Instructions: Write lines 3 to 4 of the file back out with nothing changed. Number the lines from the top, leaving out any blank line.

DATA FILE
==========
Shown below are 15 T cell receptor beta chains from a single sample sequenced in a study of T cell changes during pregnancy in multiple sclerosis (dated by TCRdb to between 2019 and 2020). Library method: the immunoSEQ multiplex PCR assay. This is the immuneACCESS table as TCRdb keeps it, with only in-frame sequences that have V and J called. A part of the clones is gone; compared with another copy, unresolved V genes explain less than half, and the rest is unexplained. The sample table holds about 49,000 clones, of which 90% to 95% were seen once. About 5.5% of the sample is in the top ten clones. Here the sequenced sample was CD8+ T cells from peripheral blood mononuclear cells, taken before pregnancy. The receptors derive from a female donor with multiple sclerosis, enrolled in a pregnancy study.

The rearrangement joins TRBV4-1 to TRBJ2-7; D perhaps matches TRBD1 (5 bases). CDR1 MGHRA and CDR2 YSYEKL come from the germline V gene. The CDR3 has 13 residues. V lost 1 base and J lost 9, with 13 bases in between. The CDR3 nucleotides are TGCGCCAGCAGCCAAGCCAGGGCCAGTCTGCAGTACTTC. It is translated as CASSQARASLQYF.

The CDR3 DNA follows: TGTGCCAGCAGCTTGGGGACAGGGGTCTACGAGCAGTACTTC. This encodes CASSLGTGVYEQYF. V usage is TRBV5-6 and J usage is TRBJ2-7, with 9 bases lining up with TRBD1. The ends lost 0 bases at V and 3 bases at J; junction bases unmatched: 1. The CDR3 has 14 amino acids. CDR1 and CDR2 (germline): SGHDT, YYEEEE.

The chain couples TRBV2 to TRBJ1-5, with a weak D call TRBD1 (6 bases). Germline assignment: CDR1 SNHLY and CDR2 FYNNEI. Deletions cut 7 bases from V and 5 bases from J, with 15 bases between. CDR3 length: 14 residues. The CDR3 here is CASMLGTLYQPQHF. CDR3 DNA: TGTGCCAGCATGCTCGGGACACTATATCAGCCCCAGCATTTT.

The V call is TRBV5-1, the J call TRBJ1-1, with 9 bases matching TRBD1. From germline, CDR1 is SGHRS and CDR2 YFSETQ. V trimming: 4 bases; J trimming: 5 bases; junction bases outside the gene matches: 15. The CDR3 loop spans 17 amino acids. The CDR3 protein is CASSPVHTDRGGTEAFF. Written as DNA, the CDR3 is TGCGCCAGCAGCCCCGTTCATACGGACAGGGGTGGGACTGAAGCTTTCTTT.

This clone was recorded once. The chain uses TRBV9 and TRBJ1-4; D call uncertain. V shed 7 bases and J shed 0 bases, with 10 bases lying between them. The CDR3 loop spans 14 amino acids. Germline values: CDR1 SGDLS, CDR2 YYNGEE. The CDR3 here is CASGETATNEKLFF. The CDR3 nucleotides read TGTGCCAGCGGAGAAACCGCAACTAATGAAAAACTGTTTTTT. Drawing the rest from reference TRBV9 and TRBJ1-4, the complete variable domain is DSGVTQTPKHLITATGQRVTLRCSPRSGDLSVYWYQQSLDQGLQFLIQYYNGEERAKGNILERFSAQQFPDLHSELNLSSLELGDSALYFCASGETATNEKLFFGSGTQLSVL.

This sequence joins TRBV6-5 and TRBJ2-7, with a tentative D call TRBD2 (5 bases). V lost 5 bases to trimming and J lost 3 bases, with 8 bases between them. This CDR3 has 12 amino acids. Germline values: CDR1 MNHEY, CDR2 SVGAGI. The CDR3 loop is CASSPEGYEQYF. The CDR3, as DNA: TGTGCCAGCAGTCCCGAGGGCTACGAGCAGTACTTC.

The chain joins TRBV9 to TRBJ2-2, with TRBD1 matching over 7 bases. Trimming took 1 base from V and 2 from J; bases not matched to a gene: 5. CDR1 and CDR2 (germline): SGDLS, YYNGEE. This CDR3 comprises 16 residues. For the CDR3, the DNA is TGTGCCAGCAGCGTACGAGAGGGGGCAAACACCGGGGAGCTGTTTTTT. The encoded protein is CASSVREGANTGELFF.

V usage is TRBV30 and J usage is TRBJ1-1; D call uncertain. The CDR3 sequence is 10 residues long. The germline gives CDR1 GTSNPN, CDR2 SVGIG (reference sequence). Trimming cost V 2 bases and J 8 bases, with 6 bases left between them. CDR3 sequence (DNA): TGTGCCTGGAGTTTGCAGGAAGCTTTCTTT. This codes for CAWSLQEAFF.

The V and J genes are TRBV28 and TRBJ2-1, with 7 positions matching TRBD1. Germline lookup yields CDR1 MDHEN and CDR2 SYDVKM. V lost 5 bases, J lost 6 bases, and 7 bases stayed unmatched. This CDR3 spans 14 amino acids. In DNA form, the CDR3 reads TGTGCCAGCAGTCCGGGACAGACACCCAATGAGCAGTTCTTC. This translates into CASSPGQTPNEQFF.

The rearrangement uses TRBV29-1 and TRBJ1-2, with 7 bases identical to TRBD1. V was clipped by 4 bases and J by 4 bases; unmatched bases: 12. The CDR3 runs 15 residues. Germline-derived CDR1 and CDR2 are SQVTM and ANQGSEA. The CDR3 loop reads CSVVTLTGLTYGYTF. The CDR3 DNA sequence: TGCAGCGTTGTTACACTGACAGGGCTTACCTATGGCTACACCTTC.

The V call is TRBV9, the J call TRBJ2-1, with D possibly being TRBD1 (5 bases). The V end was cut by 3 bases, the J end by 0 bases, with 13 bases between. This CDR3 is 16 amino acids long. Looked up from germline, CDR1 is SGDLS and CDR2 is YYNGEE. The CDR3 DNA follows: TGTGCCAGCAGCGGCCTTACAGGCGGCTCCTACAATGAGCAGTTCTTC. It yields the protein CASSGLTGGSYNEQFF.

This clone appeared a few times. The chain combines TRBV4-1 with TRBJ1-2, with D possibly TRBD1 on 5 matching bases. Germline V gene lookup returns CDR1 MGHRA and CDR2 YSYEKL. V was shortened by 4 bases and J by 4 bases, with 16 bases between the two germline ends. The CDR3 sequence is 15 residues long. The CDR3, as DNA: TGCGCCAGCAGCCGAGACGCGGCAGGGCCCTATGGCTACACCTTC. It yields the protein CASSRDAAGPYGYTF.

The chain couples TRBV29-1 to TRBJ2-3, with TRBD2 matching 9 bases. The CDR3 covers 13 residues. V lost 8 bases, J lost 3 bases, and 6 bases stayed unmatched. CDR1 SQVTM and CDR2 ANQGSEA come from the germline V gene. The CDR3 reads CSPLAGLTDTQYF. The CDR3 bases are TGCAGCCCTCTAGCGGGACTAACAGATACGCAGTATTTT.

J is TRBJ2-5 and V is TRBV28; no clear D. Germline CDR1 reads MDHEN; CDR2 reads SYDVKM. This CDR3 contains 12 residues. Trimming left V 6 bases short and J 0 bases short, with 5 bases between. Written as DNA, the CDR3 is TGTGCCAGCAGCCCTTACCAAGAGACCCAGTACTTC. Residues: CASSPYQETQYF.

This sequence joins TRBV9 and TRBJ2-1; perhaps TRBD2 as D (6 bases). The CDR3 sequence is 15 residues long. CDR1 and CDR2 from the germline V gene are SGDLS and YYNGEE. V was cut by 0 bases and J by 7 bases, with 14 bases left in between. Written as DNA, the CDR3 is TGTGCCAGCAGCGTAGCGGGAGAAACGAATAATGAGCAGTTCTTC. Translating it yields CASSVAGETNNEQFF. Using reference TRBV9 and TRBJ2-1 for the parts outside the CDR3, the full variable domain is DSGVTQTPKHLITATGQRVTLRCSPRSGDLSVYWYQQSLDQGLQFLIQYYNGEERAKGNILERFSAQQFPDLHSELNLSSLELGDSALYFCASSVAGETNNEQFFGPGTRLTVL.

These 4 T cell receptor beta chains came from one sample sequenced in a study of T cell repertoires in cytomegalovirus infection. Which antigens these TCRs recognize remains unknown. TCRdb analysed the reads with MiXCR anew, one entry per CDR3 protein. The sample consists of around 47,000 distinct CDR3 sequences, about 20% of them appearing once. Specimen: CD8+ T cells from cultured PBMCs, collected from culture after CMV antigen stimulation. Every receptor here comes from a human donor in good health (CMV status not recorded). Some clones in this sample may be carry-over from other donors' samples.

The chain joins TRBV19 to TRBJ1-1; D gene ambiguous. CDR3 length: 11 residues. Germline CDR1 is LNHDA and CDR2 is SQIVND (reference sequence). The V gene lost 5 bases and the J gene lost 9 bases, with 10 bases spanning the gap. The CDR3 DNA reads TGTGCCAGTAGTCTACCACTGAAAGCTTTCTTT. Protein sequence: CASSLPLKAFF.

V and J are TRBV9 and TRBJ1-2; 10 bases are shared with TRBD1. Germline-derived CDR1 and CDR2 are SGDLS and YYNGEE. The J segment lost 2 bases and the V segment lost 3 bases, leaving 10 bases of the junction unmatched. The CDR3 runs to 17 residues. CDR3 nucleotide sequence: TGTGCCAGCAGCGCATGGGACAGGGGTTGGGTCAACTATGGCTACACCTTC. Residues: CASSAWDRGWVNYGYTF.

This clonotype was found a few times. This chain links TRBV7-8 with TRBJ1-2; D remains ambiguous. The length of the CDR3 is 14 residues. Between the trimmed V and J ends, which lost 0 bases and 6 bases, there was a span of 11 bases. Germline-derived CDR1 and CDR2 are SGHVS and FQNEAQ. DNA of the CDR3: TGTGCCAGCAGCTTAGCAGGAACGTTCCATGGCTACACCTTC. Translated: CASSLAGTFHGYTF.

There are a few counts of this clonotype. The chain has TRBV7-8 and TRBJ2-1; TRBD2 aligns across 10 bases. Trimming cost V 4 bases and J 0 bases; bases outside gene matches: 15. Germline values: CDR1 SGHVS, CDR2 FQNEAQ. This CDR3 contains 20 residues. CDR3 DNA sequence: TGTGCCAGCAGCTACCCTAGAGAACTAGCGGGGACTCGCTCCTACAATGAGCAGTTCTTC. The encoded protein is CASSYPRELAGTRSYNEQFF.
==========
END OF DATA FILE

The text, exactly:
The CDR3 DNA follows: TGTGCCAGCAGCTTGGGGACAGGGGTCTACGAGCAGTACTTC. This encodes CASSLGTGVYEQYF. V usage is TRBV5-6 and J usage is TRBJ2-7, with 9 bases lining up with TRBD1. The ends lost 0 bases at V and 3 bases at J; junction bases unmatched: 1. The CDR3 has 14 amino acids. CDR1 and CDR2 (germline): SGHDT, YYEEEE.

The chain couples TRBV2 to TRBJ1-5, with a weak D call TRBD1 (6 bases). Germline assignment: CDR1 SNHLY and CDR2 FYNNEI. Deletions cut 7 bases from V and 5 bases from J, with 15 bases between. CDR3 length: 14 residues. The CDR3 here is CASMLGTLYQPQHF. CDR3 DNA: TGTGCCAGCATGCTCGGGACACTATATCAGCCCCAGCATTTT.